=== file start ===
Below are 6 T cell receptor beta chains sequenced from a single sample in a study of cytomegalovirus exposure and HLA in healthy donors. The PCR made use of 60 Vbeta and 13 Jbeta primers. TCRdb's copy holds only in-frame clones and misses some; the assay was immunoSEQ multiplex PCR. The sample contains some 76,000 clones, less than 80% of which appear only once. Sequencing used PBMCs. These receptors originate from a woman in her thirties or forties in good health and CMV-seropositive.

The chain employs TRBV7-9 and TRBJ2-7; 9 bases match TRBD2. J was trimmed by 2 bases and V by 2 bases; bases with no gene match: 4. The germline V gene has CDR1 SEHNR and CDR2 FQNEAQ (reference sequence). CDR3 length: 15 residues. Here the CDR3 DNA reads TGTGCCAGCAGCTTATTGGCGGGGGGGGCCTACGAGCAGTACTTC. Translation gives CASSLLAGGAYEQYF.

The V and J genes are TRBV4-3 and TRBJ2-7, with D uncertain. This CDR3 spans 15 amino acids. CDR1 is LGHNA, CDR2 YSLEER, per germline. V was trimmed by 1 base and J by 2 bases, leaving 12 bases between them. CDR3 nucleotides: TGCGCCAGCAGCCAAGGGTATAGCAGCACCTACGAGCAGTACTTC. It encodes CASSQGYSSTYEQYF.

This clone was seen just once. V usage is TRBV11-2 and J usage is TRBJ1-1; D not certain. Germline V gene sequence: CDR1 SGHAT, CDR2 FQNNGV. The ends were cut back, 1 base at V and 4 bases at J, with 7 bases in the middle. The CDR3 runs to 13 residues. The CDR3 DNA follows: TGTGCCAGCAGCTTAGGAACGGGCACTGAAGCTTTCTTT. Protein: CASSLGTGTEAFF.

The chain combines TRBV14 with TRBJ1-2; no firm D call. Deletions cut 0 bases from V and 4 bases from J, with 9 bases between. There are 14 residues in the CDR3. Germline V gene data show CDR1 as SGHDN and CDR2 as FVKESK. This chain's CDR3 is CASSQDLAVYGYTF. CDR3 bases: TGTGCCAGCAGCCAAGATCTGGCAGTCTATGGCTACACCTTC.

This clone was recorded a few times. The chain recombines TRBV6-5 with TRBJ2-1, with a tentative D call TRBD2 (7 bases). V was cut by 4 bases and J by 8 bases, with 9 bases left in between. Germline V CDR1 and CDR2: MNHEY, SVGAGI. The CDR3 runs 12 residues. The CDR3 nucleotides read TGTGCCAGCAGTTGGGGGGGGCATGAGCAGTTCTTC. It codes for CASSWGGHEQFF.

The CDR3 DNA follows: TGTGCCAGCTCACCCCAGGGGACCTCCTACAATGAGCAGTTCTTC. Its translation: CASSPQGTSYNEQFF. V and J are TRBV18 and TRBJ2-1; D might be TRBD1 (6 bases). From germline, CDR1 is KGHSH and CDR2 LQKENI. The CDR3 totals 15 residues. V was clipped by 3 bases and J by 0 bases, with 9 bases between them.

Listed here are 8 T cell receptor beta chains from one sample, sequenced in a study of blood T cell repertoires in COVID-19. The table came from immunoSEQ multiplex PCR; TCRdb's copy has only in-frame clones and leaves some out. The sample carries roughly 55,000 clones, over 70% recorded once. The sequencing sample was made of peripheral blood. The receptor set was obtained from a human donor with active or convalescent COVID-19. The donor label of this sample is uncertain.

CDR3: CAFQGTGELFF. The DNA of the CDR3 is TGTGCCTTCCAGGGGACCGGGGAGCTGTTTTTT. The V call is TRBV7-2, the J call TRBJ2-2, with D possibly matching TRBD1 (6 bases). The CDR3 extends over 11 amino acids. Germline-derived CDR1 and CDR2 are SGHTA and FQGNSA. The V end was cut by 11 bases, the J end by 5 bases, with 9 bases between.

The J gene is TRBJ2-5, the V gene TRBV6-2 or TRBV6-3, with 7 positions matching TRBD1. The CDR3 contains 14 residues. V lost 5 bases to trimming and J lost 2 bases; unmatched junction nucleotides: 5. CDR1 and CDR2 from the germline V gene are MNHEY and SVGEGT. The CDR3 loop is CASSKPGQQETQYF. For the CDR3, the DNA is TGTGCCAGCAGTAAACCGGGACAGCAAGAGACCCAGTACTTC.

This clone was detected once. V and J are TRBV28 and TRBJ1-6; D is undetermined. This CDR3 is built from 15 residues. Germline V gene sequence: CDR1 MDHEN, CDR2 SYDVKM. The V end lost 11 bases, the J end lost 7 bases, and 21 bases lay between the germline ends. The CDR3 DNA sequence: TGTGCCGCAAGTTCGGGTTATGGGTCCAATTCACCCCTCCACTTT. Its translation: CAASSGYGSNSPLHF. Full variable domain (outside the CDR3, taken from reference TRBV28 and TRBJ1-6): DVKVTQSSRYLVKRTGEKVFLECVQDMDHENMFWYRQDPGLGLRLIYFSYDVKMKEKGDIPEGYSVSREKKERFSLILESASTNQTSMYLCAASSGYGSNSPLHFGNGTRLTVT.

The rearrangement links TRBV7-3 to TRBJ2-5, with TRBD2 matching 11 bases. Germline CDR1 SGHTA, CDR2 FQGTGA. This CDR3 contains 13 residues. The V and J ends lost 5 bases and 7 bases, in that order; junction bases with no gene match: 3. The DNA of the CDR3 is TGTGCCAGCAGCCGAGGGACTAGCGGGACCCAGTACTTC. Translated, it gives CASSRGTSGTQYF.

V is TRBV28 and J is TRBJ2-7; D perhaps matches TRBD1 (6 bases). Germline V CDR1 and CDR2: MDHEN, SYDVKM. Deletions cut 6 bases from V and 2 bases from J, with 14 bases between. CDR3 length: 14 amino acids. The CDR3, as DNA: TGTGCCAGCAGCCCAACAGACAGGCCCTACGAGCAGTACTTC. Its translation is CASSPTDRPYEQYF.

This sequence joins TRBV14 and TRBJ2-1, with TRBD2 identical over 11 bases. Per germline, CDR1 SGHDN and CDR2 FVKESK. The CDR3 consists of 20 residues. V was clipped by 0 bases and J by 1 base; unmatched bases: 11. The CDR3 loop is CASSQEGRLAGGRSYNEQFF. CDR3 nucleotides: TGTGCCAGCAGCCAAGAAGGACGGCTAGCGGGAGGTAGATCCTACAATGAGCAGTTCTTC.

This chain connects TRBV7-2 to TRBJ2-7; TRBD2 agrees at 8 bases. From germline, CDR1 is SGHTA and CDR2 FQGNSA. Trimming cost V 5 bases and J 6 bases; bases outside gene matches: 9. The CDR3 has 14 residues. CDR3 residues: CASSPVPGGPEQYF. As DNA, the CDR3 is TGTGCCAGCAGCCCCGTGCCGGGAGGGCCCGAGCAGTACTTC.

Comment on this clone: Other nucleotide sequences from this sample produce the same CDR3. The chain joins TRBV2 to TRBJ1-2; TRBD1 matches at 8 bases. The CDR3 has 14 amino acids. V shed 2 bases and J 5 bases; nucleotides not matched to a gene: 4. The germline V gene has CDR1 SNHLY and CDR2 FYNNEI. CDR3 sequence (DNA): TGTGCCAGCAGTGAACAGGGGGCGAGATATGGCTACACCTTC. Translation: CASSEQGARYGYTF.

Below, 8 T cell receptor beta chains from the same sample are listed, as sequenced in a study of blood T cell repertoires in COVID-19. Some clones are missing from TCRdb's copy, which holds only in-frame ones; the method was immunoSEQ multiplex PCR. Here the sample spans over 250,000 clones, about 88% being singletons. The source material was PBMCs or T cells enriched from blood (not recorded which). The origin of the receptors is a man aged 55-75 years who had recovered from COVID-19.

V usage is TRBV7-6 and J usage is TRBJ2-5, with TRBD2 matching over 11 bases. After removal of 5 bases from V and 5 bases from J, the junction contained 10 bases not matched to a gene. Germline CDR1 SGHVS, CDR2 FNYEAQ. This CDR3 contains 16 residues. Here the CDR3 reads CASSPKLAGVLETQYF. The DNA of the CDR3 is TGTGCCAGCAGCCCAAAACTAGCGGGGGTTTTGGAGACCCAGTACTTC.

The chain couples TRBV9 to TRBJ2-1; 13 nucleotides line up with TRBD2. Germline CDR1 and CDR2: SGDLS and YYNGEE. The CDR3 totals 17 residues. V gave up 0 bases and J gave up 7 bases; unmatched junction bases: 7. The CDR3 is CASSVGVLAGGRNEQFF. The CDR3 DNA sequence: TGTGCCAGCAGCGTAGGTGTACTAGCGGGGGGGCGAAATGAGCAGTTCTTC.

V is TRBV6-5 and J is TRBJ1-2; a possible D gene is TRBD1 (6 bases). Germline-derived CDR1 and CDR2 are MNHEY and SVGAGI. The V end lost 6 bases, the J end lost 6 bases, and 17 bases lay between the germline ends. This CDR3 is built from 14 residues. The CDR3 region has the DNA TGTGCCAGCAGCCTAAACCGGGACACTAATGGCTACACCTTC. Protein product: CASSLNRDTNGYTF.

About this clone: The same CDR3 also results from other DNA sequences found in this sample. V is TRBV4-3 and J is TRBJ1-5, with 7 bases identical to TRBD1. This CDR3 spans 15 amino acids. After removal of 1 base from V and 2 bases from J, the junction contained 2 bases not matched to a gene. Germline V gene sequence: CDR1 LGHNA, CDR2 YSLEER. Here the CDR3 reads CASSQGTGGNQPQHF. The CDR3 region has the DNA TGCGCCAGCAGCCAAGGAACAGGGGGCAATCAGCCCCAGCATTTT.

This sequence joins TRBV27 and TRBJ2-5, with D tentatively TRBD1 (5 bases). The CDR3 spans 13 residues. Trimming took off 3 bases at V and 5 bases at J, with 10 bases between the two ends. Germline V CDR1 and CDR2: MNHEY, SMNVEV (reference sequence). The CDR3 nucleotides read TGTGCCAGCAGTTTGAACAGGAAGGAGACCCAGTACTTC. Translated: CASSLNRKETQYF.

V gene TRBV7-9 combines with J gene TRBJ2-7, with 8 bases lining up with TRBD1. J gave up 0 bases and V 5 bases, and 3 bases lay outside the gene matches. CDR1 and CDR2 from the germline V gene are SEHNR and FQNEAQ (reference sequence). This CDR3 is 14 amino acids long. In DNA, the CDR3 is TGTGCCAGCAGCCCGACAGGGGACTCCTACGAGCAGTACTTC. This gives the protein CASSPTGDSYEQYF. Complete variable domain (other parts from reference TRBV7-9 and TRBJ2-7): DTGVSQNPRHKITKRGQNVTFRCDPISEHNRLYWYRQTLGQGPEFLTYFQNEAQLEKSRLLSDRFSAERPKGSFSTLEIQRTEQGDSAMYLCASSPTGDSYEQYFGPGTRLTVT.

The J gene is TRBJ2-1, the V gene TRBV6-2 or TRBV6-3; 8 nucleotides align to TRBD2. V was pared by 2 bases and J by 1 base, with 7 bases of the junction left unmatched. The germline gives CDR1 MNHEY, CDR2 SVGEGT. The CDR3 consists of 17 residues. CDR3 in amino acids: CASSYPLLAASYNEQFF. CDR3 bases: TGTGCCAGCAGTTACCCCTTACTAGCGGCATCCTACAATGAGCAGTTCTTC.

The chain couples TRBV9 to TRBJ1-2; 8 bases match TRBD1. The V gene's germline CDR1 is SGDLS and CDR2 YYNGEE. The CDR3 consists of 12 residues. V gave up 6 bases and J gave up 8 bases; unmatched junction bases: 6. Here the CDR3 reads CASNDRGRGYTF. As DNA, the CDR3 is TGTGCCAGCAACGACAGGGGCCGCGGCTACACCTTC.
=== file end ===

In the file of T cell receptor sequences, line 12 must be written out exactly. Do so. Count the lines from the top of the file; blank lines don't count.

The rearrangement links TRBV7-3 to TRBJ2-5, with TRBD2 matching 11 bases. Germline CDR1 SGHTA, CDR2 FQGTGA. This CDR3 contains 13 residues. The V and J ends lost 5 bases and 7 bases, in that order; junction bases with no gene match: 3. The DNA of the CDR3 is TGTGCCAGCAGCCGAGGGACTAGCGGGACCCAGTACTTC. Translated, it gives CASSRGTSGTQYF.